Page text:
But if you think we badmouth politicians now, it’s nothing compared to the good old days. George Washington was the father of our country, but he had an enemy list as long as your arm. Fortunately, Washington’s administration occurred in a period of our history when journalists had a command of the English language.

James Thomson Callender, a reporter for The Richmond Recorder, called President Washington, “the grand lama of the federal adoration, in immaculate divinity of Mount Vernon.”

Callender described our second president John Adams as a “hideous hermaphroditical character which has neither the force nor firmness of a man, nor the gentleness and sensibility of a woman.” He accused Adams of wanting to crown himself king and said “it would have been best to have President Jefferson beheaded five minutes before his inaugural address.”

Destitute and drunk, Callender was found drowned in three feet of water in the James River in Virginia. Journalism has always been a risky business.

Journalists still use eye-catching headlines to increase sales. And if we have to exaggerate and speculate to educate, so much the better. In this age of misinformation, all news is suspect. However, a big change came to our elections since President Washington.

For way too long, our nation’s corporations were denied the basic rights that were guaranteed to any other citizen under the Constitution. Corporations have feelings, too. They are just like us only bigger and richer.

Fortunately, in 2010, the United States Supreme Court ended discrimination against corporations when they declared that corporations are citizens. So, it only made sense when the same court decided that corporations bribing politicians with buckets of cash is free speech.

At the end of the day, Americans can be proud that we elected the best politicians money can buy.


The Great Migration.

IT WAS A dark and stormy night. Then, it was daylight in the swamp.

Something was very wrong. All of my friends were gone.

It was lonely on the river after that.

I missed their curious antics, athletic performance and bizarre mating rituals.

I like to watch. No, these are not people. We’re talking birds.

People are boring to watch. Their predictable migrations from the watering holes to the feeding grounds and back to their burrows is generally a dismal parade of traffic jams, ill humor and bad breeding.

Birds, however, offer an endless display of grace, speed and athletic abilities humans can never match — no matter how smart they think they are.

Consider the Swift — a small bird about the size of a swallow that swoops down at high speed like the name implies, scooping insects as they hatch from the surface of the river. That’s after migrating from here to Eastern Bolivia and back in what might be one of the longest migrations of any creature on Earth, but is not. That distinction was recently claimed by a Bar-Tailed Godwit. This slender member of the Sandpiper clan was tagged with a GPS transmitter which recorded a non-stop migration record flying 8,435 miles from Alaska to Tasmania in nine days!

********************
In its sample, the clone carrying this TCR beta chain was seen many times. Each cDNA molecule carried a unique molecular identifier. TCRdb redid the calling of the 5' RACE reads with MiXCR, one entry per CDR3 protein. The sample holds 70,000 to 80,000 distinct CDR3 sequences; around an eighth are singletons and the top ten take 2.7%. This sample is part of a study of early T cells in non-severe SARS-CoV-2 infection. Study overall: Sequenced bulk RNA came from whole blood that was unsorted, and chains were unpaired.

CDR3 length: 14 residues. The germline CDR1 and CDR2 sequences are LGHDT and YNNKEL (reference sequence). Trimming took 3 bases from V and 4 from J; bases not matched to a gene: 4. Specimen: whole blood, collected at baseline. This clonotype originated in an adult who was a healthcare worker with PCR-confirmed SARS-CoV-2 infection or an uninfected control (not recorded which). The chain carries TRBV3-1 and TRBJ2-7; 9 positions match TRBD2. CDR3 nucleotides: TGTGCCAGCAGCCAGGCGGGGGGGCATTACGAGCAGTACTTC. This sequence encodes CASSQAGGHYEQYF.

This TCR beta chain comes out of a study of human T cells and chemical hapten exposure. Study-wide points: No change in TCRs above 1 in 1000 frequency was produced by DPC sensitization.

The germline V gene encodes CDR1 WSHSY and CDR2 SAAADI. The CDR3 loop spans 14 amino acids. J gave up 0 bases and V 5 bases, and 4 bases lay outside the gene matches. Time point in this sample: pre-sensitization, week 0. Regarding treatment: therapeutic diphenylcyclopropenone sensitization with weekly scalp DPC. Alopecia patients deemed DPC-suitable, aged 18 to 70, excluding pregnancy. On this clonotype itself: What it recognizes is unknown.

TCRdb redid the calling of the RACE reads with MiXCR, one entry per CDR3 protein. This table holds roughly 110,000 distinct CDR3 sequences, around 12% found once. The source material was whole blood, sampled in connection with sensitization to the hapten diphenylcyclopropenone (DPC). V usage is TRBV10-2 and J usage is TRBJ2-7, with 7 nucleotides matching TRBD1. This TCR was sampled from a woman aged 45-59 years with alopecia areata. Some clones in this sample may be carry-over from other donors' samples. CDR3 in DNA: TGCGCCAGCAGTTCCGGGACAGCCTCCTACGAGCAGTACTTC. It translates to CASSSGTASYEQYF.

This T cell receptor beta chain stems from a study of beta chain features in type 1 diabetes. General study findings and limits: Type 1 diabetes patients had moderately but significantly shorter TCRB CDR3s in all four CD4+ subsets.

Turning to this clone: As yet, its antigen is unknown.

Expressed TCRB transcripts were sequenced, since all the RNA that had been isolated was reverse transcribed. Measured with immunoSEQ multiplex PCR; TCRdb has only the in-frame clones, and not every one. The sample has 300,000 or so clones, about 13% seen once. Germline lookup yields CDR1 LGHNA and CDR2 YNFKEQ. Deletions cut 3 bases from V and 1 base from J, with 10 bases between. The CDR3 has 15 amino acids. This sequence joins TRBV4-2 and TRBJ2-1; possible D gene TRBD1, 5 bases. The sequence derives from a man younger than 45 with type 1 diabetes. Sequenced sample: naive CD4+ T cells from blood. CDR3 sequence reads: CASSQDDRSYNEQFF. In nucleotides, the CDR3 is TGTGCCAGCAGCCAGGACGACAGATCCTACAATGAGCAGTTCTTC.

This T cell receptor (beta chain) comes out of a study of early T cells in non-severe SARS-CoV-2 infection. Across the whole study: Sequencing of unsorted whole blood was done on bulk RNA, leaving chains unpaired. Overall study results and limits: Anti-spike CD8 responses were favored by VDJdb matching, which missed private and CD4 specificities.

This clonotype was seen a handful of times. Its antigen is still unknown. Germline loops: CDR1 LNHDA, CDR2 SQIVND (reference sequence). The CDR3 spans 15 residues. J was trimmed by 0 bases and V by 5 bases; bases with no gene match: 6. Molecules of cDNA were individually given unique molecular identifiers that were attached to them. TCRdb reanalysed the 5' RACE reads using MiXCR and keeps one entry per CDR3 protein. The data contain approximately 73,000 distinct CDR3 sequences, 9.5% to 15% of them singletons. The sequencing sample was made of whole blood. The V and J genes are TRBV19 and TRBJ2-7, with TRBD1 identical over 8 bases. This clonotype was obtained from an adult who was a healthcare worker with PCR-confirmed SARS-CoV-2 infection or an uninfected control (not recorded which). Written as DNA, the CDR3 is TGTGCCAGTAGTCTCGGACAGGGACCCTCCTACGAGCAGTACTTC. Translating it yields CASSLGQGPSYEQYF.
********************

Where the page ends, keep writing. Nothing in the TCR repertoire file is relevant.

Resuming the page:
The Swallows are gone, too. They left when the nights got cool. Same with the beautiful Band-tailed pigeon who spent the summer feeding on elderberries and cooing in the alders, providing a relaxing theme to summertime. Gone, too, are the nighthawks. That weird member of the Goatsucker family swoops down hundreds of feet to pull out of a steep dive, making a roaring sound that some superstitious humans have mistaken for the growl of an angry beast.

Even our fair-weather friends, the buzzards, are gone. Just recently we saw a mass migration of Turkey Vultures that was … creepy. You want to be careful when you’re watching buzzards.

If you are fortunate enough to see a buzzard, be sure to keep moving. Don’t fall asleep on a gravel bar while watching buzzards.

Remember, buzzards find most of their rotten offal through their incredible sense of smell, so you may want to consider bathing once in a while before watching these fascinating birds. If buzzards are circling your home, you may want to consider going to the dump more often.

Meanwhile, one of the greatest migrations on Earth is happening right now, down what us sensitive, bird-watchingtypes call the Pacific Flyway. It’s like a highway for birds migrating from their summer homes to their winter refuge.

I once saw a flock of birds fly past La Push in a wavering line about a mile offshore, for three days. An old-timer said they were “whale birds.” This was sort of a catch-all term for a diverse group of pelagic species of phalaropes, petrels and shearwaters that fly by our coast in their millions.

As you read this, endless flocks of ducks, geese, cranes, swans and shorebirds are flying south along our western shore while being pursued by falcons, hawks and eagles.

I like to watch. The most dramatic scenes involve the team-hunting approach bald eagles use to hunt geese. While one eagle flushes the geese off their roosting ground, another dives on them as they are taking off. After an explosion of feathers, the eagle can fly off with a 10-pound goose, land on a tree limb to begin the messy process of plucking its dinner.

This can look like a blizzard of feathers. I was hoping the eagle would drop the goose for my dinner, but that did not happen.